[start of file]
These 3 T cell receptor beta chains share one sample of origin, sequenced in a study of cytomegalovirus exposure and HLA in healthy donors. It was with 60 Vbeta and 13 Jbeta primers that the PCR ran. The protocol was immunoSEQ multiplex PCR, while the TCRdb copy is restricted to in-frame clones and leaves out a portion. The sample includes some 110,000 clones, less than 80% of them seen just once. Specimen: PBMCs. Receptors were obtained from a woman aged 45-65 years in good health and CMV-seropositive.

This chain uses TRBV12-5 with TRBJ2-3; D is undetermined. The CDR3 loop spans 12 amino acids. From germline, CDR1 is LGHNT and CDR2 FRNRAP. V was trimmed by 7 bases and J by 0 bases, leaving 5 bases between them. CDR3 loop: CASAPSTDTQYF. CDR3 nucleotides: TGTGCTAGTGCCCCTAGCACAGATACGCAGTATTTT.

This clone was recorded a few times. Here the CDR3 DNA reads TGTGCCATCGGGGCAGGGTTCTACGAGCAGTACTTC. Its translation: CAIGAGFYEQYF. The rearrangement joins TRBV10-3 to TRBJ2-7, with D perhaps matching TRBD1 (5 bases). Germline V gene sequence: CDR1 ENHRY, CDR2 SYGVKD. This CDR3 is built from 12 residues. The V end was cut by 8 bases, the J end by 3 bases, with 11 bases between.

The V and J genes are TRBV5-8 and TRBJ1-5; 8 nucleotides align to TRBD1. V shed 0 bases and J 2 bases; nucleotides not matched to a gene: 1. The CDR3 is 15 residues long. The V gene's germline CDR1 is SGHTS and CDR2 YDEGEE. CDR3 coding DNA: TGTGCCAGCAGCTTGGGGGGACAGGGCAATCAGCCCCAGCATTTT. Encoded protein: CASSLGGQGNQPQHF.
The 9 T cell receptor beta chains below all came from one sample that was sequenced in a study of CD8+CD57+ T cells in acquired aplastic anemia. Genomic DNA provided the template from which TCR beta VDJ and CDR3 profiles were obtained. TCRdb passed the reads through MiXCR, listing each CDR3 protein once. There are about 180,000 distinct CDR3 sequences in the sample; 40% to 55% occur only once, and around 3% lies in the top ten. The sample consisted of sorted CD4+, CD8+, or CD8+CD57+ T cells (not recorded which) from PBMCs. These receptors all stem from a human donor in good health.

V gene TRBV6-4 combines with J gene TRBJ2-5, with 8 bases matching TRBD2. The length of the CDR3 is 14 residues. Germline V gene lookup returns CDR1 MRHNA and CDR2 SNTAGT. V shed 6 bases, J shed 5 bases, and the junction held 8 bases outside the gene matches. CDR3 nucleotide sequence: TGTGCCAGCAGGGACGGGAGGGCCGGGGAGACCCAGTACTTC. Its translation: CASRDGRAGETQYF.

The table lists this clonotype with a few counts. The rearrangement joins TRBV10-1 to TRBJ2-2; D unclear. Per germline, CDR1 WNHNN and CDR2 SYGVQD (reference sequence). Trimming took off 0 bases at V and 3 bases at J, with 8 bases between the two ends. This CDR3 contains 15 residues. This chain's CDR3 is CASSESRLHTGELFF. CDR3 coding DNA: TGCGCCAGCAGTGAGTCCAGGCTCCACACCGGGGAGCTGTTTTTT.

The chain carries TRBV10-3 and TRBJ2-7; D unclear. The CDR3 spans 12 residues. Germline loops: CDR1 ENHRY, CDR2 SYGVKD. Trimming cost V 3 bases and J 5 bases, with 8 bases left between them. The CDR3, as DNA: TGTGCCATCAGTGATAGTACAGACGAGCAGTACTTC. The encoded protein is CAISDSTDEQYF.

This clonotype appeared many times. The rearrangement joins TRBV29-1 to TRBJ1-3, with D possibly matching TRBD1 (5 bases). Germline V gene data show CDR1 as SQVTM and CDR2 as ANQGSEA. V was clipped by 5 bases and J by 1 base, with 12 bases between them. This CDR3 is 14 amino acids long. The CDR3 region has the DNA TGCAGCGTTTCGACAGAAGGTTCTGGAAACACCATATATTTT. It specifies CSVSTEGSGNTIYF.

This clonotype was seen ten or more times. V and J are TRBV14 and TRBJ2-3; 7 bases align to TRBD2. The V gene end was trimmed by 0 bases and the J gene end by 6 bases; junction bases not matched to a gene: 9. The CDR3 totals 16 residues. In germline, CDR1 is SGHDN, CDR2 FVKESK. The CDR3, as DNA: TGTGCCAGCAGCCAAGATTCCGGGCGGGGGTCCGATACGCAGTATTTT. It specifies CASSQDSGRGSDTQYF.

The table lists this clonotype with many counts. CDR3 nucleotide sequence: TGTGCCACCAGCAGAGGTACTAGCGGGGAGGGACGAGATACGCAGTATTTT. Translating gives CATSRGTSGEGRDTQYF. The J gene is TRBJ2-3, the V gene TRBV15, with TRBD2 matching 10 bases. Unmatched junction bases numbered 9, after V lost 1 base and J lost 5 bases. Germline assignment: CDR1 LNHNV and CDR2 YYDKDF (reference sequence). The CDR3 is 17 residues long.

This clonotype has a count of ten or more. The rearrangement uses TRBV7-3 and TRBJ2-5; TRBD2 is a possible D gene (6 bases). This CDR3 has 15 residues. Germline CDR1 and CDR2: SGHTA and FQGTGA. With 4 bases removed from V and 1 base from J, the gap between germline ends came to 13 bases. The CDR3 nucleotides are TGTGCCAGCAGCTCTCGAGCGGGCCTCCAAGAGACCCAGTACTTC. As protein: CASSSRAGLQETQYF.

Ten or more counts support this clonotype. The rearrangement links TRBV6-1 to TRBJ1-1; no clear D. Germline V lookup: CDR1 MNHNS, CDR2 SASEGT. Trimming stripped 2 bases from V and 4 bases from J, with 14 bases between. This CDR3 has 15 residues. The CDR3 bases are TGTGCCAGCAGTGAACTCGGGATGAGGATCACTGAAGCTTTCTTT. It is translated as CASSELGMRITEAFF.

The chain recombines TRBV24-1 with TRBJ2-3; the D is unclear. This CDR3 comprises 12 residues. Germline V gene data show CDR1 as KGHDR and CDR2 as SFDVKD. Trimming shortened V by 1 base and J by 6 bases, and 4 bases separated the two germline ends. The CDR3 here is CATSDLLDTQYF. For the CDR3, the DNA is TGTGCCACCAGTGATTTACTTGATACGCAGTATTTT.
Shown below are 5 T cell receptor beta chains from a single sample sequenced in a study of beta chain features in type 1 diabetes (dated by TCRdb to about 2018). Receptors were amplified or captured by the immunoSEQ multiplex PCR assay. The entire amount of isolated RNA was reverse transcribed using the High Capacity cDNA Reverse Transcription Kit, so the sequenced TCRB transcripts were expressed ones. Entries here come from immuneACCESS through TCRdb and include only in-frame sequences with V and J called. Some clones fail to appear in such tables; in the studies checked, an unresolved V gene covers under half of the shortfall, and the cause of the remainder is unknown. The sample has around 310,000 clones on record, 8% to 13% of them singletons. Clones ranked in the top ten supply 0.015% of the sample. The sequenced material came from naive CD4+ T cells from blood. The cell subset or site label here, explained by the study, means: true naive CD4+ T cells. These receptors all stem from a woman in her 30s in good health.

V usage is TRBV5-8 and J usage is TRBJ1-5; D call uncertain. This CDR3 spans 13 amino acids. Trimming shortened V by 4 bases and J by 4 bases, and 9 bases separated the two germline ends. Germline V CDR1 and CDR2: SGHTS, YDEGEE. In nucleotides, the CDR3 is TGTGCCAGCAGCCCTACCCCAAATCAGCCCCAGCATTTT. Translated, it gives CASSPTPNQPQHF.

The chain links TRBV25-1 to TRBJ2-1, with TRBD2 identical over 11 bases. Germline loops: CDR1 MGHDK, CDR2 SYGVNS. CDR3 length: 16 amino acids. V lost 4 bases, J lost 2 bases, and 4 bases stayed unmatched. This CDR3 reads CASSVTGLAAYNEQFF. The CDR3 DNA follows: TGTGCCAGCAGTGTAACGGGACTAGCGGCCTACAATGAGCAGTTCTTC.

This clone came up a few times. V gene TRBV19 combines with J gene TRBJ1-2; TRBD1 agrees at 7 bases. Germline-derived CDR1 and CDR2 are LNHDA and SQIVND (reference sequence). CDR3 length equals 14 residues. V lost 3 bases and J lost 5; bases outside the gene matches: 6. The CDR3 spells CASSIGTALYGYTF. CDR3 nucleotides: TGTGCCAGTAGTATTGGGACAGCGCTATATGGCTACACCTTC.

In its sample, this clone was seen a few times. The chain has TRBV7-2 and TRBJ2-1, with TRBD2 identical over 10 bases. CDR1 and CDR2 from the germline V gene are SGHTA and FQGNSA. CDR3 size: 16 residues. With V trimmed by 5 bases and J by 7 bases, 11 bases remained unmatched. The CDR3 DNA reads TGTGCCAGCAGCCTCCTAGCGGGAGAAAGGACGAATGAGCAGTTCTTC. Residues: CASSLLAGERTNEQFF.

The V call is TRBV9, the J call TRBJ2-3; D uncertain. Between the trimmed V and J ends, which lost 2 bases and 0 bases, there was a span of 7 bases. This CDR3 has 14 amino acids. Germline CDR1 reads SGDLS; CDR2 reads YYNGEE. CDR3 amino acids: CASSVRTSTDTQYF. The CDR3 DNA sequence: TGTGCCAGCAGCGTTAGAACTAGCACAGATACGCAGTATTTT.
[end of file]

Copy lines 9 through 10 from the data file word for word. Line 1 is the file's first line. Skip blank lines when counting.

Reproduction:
This clonotype appeared many times. The rearrangement joins TRBV29-1 to TRBJ1-3, with D possibly matching TRBD1 (5 bases). Germline V gene data show CDR1 as SQVTM and CDR2 as ANQGSEA. V was clipped by 5 bases and J by 1 base, with 12 bases between them. This CDR3 is 14 amino acids long. The CDR3 region has the DNA TGCAGCGTTTCGACAGAAGGTTCTGGAAACACCATATATTTT. It specifies CSVSTEGSGNTIYF.

This clonotype was seen ten or more times. V and J are TRBV14 and TRBJ2-3; 7 bases align to TRBD2. The V gene end was trimmed by 0 bases and the J gene end by 6 bases; junction bases not matched to a gene: 9. The CDR3 totals 16 residues. In germline, CDR1 is SGHDN, CDR2 FVKESK. The CDR3, as DNA: TGTGCCAGCAGCCAAGATTCCGGGCGGGGGTCCGATACGCAGTATTTT. It specifies CASSQDSGRGSDTQYF.